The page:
According to the Labour Party yesterday, the letter was organised by Alec Reed, chairman of Reed Personnel Services and one of its signatories. It was a response to a previous open letter published last week in support of the Conservatives and signed by 38 company chiefs, which said that "Labour can't be trusted".
Today's pro-Labour letter would seem to testify to the success of New Labour's "prawn cocktail offensive" in the City in which the party has worked hard to dispel its image of high taxation and high spending.
Signatories to today's pro-Labour letter include Alan Sugar, chairman of Amstrad, Gerry Robinson, chairman of Granada, Sir Trevor Chinn, chairman of Lex Service, and Ronald Cohen, chairman of Apax Partners.
The letter is also signed by Paul Rose, managing director of Evrose Business Consultants and Paul Nesbit, managing director of Mistal Time Services.
The seven businessmen write: "In the past, we have not voted Labour. We believed that re-electing the Conservatives or voting Liberal offered the best hope for this country and for business. We will not be voting Conservative or Liberal on 1 May but backing New Labour for the same reasons."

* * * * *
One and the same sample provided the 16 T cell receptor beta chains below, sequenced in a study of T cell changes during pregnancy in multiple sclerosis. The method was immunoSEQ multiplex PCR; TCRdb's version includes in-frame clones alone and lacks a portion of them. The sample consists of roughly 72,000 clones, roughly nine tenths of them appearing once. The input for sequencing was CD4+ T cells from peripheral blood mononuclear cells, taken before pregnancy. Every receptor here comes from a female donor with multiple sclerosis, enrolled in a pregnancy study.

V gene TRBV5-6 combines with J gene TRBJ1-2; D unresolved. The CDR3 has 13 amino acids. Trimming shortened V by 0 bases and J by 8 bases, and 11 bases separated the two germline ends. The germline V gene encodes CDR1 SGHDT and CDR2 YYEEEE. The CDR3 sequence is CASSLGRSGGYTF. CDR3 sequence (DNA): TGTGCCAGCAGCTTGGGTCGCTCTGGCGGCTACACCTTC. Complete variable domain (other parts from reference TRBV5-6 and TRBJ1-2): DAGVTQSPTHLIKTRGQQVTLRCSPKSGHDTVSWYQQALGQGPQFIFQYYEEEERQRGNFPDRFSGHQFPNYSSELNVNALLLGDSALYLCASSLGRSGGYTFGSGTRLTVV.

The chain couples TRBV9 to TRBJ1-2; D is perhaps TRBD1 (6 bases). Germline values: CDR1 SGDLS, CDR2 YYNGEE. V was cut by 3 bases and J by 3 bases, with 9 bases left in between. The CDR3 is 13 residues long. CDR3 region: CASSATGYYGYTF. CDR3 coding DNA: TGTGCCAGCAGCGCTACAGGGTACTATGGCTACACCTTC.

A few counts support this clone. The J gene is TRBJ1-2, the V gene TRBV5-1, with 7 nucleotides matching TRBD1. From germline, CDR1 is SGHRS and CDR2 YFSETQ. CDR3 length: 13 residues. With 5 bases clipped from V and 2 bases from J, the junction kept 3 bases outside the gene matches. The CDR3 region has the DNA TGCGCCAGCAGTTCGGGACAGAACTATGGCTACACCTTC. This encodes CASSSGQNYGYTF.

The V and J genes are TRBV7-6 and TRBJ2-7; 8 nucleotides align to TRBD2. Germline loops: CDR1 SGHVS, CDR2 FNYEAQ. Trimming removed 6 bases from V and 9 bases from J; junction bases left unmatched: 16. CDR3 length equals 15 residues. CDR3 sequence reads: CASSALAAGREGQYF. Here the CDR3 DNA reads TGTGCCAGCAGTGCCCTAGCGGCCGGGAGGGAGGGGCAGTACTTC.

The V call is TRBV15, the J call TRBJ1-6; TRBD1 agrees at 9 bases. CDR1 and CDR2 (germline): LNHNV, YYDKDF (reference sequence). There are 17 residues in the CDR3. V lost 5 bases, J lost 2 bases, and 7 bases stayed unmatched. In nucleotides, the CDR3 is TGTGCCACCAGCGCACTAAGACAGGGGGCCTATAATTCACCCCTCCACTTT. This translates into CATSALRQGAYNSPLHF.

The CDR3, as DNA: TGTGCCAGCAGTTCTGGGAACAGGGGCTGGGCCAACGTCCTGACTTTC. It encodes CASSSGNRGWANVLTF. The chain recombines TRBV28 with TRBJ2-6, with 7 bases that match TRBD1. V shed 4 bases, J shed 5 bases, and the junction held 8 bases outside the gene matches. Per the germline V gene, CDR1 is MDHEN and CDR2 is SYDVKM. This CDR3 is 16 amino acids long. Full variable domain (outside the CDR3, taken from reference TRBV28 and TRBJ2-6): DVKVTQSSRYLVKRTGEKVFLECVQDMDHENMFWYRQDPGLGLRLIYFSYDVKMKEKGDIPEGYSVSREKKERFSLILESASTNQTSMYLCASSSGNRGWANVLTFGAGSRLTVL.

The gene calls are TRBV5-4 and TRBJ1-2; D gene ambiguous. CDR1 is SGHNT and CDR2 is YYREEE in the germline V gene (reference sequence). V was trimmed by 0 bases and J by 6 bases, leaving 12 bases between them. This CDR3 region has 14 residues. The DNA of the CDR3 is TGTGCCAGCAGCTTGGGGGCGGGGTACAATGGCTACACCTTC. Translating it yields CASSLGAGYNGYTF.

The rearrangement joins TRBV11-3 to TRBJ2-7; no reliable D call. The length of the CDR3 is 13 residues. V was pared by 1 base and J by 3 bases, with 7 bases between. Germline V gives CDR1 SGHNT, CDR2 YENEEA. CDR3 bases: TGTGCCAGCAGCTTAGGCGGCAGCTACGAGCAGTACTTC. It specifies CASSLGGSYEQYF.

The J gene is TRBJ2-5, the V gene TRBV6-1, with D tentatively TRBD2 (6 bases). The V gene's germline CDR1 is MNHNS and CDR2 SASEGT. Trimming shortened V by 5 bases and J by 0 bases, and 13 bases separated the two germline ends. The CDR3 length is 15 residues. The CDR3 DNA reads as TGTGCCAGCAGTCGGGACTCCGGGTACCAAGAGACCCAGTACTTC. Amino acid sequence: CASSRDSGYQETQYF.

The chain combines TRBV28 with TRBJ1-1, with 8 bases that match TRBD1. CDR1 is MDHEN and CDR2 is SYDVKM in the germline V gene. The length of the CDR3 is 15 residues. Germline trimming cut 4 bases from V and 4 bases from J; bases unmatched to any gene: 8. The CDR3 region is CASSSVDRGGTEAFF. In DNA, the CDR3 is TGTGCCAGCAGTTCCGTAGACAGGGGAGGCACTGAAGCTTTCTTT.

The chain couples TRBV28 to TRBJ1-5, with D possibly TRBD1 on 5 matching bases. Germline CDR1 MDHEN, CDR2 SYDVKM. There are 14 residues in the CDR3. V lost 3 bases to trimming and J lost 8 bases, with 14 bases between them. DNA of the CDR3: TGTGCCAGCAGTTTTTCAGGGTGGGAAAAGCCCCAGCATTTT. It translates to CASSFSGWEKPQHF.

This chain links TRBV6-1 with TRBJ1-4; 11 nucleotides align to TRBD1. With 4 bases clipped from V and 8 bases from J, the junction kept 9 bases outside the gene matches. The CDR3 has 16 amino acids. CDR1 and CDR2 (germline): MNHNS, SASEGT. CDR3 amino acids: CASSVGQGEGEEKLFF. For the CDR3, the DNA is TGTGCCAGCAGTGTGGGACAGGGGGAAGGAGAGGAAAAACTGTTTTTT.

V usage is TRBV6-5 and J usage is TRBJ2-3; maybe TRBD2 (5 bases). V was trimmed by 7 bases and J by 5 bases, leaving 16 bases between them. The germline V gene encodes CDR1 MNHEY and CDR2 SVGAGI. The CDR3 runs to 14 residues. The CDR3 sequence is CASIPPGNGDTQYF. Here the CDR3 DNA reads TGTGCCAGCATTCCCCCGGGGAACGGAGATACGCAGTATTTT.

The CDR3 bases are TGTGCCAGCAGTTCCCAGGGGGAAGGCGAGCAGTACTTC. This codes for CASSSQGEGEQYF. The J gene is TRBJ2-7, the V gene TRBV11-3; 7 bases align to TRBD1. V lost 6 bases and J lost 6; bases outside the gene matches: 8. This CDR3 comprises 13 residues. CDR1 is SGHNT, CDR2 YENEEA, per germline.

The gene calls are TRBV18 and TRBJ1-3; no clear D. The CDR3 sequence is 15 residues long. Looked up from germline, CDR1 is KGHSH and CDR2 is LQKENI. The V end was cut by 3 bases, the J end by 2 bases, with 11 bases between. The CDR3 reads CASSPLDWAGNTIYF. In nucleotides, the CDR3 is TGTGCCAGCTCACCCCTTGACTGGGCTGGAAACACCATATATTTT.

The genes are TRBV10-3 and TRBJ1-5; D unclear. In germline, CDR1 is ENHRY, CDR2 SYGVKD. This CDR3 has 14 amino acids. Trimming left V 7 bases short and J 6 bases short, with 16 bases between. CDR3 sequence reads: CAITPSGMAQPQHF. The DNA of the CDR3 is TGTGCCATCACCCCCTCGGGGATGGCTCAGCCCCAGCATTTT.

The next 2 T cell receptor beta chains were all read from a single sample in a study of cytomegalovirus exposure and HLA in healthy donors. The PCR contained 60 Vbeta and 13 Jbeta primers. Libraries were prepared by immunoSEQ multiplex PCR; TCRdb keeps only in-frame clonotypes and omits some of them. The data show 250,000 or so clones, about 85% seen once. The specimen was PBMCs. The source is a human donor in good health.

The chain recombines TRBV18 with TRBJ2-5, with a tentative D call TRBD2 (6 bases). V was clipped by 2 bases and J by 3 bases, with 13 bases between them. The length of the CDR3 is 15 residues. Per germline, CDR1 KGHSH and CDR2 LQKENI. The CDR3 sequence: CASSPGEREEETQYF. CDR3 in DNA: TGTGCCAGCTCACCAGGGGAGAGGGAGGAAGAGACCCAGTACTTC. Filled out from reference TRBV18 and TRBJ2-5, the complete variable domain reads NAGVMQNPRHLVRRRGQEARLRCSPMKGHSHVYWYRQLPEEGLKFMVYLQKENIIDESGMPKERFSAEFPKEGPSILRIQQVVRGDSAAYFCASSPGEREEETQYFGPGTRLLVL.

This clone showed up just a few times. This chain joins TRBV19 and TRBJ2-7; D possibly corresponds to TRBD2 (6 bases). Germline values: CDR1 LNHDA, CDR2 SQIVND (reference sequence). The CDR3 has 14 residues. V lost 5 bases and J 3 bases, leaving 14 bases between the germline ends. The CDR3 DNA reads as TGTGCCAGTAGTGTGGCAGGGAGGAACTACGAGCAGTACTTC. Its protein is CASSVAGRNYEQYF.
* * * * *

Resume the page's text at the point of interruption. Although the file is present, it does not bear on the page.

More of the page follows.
The business leaders say they recognise that improvements have been made in the last five years but believe there is much more that needs to be done. "We do not have the confidence that the present Government could meet these challenges."
They write that the country needs a government which understands the importance of education, skills and training in the global marketplace. They say they believe Labour can close the skills deficit with Britain's competitors.
The letter becomes positively florid when talking about Tony Blair's modernisation of the party: "He has shown he instinctively understands our future economic prosperity depends upon innovation, entrepreneurial dynamism and equipping our country with new skills."
The letter concludes: "Tony Blair's vision and leadership qualities have convinced us to vote New Labour on 1 May. And it is why we have put our personal support on record."
Separately, a survey of 315 business managers to be published today suggests that both Tory and Labour campaigning has had no impact on voters' intentions. Eighty-five per cent of managers surveyed said the campaign has done nothing to change the way they intend to vote, according to the Institute of Management.Reuse content